“Spoiler: As soon as you have gotten your foot in the door, no one really cares what your…
Carl Obermeier
2

Hey Carl, thanks for sharing your experience. I think the question here was not so much whether college closes or opens doors, but whether it opens enough doors to be worth it? Keep in mind, we’re only counting doors that aren’t also open for those without a degree ☺

As someone with no degree, I’ve found it is not particularly challenging to land a job in my field (software development). Experience is truly important though; in fact I would consider it more important than a degree unless you’re a Stanford or MIT grad, in which case big companies like Google will usually grant you an interview.

My first job in the field was at a digital agency. Usually for this type of company the hiring bar is lower because unless their focus is entirely technology and software, it’s unlikely they need a highly experienced developer. I got a chance because I was willing to work for a low rate (I was 18 at the time) and I had self-taught experience and some small past projects to show for.

After 1 year I left because my pay wasn’t really rising fast enough to match my skill, and spent a month or so focusing on school, and all the while I was beefing up my portfolio on GitHub by publishing code.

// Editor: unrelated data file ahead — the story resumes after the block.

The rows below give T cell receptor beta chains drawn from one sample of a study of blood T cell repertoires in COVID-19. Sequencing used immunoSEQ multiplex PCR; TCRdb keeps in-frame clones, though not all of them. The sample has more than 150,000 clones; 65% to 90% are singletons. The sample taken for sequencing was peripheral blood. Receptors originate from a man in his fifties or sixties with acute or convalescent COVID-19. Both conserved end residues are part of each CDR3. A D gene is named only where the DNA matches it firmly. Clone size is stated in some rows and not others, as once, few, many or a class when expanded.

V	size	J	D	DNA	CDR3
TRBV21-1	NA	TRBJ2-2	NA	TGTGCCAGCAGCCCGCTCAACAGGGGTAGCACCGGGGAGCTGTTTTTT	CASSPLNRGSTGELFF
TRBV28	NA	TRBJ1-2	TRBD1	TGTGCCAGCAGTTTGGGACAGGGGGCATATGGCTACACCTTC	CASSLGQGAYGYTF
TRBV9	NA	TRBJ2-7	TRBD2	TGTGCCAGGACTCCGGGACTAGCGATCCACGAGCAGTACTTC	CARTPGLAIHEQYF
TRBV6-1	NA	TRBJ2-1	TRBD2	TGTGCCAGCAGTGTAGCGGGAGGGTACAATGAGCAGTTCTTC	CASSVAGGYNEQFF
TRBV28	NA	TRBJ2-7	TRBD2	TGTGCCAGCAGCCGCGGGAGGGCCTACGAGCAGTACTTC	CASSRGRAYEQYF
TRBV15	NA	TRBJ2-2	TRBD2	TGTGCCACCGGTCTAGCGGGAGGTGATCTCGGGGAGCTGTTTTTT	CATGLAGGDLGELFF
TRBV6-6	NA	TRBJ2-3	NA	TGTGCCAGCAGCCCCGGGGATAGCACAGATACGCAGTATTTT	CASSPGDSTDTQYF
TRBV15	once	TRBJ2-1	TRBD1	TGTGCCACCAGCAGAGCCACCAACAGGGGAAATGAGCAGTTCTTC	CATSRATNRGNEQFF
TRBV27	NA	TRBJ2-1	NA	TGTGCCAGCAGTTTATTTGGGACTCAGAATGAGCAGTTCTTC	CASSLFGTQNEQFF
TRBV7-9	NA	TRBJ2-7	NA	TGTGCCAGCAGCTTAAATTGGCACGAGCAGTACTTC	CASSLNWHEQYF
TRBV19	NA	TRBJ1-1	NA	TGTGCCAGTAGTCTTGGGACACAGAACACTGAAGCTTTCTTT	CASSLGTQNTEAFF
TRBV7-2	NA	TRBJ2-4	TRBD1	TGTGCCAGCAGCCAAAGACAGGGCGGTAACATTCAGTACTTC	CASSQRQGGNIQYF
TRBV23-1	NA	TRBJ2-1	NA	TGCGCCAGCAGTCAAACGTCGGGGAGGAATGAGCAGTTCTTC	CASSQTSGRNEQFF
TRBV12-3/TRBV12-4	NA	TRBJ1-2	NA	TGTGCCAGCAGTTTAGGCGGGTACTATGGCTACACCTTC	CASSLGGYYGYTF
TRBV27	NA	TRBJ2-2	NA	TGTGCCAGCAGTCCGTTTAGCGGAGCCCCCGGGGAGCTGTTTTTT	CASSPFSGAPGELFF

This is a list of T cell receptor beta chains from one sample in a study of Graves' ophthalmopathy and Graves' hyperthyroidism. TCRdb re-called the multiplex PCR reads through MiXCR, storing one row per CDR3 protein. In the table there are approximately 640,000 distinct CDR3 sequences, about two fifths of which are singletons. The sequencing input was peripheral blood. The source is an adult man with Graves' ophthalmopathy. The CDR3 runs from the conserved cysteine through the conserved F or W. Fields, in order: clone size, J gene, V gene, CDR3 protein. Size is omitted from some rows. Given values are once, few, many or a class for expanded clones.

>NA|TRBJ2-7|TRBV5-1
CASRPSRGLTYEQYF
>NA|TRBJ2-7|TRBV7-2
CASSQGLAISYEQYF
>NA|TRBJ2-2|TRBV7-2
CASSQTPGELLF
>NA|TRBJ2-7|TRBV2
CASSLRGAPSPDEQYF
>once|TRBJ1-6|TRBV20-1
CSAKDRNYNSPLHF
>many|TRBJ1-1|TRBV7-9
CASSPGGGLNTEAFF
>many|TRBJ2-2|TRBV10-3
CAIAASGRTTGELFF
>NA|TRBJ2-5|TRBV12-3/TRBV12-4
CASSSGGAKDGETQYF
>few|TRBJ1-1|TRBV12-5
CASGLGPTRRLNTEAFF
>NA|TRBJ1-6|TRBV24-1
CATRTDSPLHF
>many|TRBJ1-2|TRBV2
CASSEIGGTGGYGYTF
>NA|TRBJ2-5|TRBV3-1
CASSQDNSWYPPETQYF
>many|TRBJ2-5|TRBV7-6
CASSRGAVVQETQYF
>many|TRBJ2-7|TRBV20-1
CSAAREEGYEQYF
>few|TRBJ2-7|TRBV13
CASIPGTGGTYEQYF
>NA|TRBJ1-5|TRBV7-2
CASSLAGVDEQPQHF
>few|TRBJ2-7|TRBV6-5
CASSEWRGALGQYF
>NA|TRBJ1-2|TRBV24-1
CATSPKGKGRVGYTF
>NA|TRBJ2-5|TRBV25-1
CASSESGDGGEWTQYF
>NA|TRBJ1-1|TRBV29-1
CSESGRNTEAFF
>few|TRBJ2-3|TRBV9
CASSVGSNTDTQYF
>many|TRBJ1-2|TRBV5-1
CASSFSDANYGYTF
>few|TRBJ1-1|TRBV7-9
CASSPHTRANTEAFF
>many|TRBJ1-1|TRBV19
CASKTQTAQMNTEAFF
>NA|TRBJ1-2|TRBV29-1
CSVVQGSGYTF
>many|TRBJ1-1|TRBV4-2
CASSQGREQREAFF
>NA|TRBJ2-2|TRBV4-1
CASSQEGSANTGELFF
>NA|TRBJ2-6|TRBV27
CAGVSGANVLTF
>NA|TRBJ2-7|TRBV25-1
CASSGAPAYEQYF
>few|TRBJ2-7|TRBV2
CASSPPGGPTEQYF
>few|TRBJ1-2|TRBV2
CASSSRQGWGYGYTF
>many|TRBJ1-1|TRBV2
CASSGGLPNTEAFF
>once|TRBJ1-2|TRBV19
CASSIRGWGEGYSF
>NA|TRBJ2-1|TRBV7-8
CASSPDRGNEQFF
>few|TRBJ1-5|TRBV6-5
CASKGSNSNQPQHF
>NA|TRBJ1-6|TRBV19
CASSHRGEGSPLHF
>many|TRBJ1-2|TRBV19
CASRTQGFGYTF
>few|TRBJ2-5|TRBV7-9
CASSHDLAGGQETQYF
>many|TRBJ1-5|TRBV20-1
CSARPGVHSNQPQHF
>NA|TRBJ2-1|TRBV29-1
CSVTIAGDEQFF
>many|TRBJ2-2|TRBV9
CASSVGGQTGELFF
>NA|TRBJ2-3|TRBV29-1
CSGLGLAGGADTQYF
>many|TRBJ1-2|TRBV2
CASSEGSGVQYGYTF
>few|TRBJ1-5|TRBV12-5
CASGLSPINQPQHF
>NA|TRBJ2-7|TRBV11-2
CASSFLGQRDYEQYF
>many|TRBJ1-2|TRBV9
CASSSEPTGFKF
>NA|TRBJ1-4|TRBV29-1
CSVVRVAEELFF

I got bored of that pretty quick and started looking for a job in earnest again. Spent a month interviewing with maybe a dozen companies. Towards the end I had just begun interviewing with Microsoft when I received an offer from someone else. Saw it as an amazing opportunity, took the offer, got on a plane and never looked back.

Point is, I was able to get my foot in the door without a degree. Sure there was a fair bit of luck involved and my background certainly helped, but overall I’ve spent very little time interviewing and have had great success so far. I’m 19, have zero student loans, have my own apartment, and handle my finances entirely.

So you’re not wrong when you say you either need experience or an education; the key is knowing where to start. When I was 18 I knew I wasn’t going to be interviewing at Microsoft for my first tech job, that’s for sure! I was realistic in my expectations and aimed lower, and because I did that I got the experience I needed to get where I am today. There are doors that will remain closed to me forever unless I finish my bachelor’s, but these tend to be corporate roles that don’t appeal to me anyway.

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